The Commission on Defense and National Security, an Alejandro Castro Corporation Juan Juan Almeida
Juan Juan Almeida, 16 November 2015 — Bound by a peculiar loyalty based on the quasi-inbreeding of its members and located in a walled compound at the corner of 36th and 39th streets in Havana’s Nuevo Vedado, the Commission on Defense and National Security (not to be confused with the Council on National Defense), is a group with a disturbing profile but no legal standing, created with the intention of preserving the status quo.
Under the Constitution, which we are supposed to be revising but which is still in force, the National Assembly of People’s Power ranks as the highest institution of government, imbued with legislative and constitutional powers. Subordinate to it are the Supreme Court, the Attorney General and even the Comptroller General. It appoints the Council of Ministers and the Council of State.
But that’s only on paper. In practice, the epicenter of power lies at the always bountiful table set every Sunday for lunch at La Rinconada, the housing complex where the president of the Council of State and Council of Ministers of the Republic of Cuba, Raul Castro, resides.
It is the source of directives (those dealing with both domestic and foreign policy) that each institution, ministry or department must follow based on a precise decision-making formula, one which takes into account — pardon the redundancy — compartmentalization, security, effectiveness and responsibility. The octogenarian general then reads, revises and personally approves them before they are formally adopted.
But driven by his usual feelings of paranoia, his oft-stated intention to resign, his loss of confidence in all those around him and a clear desire to monitor compliance with the designated responsibilities, some time ago the Cuban president used the regular Sunday meal to grant extraordinary powers to his firstborn son.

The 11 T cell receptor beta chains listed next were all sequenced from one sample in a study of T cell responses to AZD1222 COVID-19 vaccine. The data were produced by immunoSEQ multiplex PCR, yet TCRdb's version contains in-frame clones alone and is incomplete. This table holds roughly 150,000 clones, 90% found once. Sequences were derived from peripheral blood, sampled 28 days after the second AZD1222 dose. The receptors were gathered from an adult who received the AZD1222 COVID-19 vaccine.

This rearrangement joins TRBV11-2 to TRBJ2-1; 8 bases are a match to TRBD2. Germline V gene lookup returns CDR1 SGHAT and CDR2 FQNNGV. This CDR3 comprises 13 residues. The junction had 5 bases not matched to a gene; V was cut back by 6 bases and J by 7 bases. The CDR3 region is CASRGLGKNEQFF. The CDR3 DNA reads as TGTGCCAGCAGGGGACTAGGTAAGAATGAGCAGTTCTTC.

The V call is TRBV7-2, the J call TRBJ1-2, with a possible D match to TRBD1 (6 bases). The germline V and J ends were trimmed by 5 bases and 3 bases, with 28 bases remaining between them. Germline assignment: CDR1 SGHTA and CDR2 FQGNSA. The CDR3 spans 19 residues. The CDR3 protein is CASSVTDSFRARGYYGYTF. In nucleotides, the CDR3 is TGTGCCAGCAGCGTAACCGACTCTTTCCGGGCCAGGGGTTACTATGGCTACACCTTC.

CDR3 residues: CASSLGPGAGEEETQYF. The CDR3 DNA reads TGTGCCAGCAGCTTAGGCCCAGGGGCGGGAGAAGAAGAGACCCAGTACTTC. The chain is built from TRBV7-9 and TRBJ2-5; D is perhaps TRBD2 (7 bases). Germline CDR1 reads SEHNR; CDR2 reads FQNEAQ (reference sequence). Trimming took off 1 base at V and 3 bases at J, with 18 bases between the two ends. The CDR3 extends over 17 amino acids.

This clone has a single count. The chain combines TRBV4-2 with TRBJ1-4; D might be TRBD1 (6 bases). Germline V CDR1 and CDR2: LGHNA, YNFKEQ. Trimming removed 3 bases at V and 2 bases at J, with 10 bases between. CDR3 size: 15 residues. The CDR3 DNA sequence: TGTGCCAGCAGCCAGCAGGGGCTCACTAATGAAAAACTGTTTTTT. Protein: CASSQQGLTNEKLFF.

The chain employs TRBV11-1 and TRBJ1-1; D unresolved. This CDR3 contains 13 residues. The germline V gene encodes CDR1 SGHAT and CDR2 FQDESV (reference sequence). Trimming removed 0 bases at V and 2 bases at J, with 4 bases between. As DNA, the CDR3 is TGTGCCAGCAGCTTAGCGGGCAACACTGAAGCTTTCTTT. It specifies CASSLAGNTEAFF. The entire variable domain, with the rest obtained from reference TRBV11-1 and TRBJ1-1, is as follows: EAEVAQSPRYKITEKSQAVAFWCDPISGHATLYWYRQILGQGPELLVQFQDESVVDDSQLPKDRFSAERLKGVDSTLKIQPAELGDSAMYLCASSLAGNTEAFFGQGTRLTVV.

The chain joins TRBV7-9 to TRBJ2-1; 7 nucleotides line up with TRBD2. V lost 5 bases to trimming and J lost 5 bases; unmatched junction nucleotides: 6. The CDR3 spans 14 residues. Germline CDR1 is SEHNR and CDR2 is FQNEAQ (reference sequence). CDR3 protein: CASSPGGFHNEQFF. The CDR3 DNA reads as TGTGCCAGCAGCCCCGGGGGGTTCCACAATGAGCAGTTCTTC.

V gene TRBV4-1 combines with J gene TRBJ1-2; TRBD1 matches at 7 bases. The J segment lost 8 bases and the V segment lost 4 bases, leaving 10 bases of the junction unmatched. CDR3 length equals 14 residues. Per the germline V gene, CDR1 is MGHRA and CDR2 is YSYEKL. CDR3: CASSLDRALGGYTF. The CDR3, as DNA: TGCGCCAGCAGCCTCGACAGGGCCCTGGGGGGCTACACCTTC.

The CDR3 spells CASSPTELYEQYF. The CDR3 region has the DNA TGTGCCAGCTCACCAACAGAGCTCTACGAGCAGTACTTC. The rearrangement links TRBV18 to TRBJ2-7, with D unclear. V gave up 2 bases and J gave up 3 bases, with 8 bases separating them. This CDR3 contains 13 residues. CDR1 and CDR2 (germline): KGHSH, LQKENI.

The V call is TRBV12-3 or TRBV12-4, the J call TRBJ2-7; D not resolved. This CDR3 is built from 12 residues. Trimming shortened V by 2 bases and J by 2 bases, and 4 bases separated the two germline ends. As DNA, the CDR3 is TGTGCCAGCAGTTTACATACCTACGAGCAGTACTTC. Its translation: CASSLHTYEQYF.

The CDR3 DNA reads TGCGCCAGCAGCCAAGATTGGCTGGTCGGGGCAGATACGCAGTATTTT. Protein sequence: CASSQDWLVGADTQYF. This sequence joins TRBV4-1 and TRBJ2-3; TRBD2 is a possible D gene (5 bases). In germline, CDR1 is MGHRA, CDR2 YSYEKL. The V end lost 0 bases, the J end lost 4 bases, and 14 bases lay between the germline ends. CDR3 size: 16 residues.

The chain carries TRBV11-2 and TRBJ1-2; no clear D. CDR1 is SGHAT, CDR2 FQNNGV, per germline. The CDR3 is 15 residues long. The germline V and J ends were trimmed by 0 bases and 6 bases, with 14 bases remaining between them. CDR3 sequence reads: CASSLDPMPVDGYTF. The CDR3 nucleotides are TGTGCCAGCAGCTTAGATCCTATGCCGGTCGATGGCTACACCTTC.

That was how the irascible, high-handed, obtuse and brutal Alejandro Castro Espin created a para-governmental organization with unlimited powers that, without any legal basis, operates like a parallel government under the following mandate:
1. To plan, direct and monitor the operations and departments of the Ministry of State Security.
2. To create, configure and appoint the advisory and coordinating committees necessary for the various ministries to fulfill their missions.
3. To participate in the regulation, consolidation and control of all designated central administrative State bodies.
4. To carry out and manage, under his direction, the responsibilities to which President of the Republic entrusts it.
This small and powerful clan operates like a large corporation that, in my opinion, results in the type of complicity that comes from engaging in group sex.
I say this because, curiously, the senior advisor to this very important commission — the writer and journalist Juan Francisco Arias Fernández (aka Paquito) — was the husband of one of Alejandro former girlfriends. Even more surprising is the fact that the deputy advisor is Abel Enrique González Santamaría, a young writer and researcher with a law degree, a masters in international relations and a doctorate in political science. In addition to being an expert in inter-American relations and national security, he was also the boyfriend of Alejandro’s current partner.
An unambiguous detail. It seems that, more than the country, what really matters to the Commission on Defense and National Security is the crotch. It should join up with CENESEX.*
*Translator’s note: The National Center for Sexual Education (CENESEX) is headed by Mariela Castro, sister of Alejandro Castro.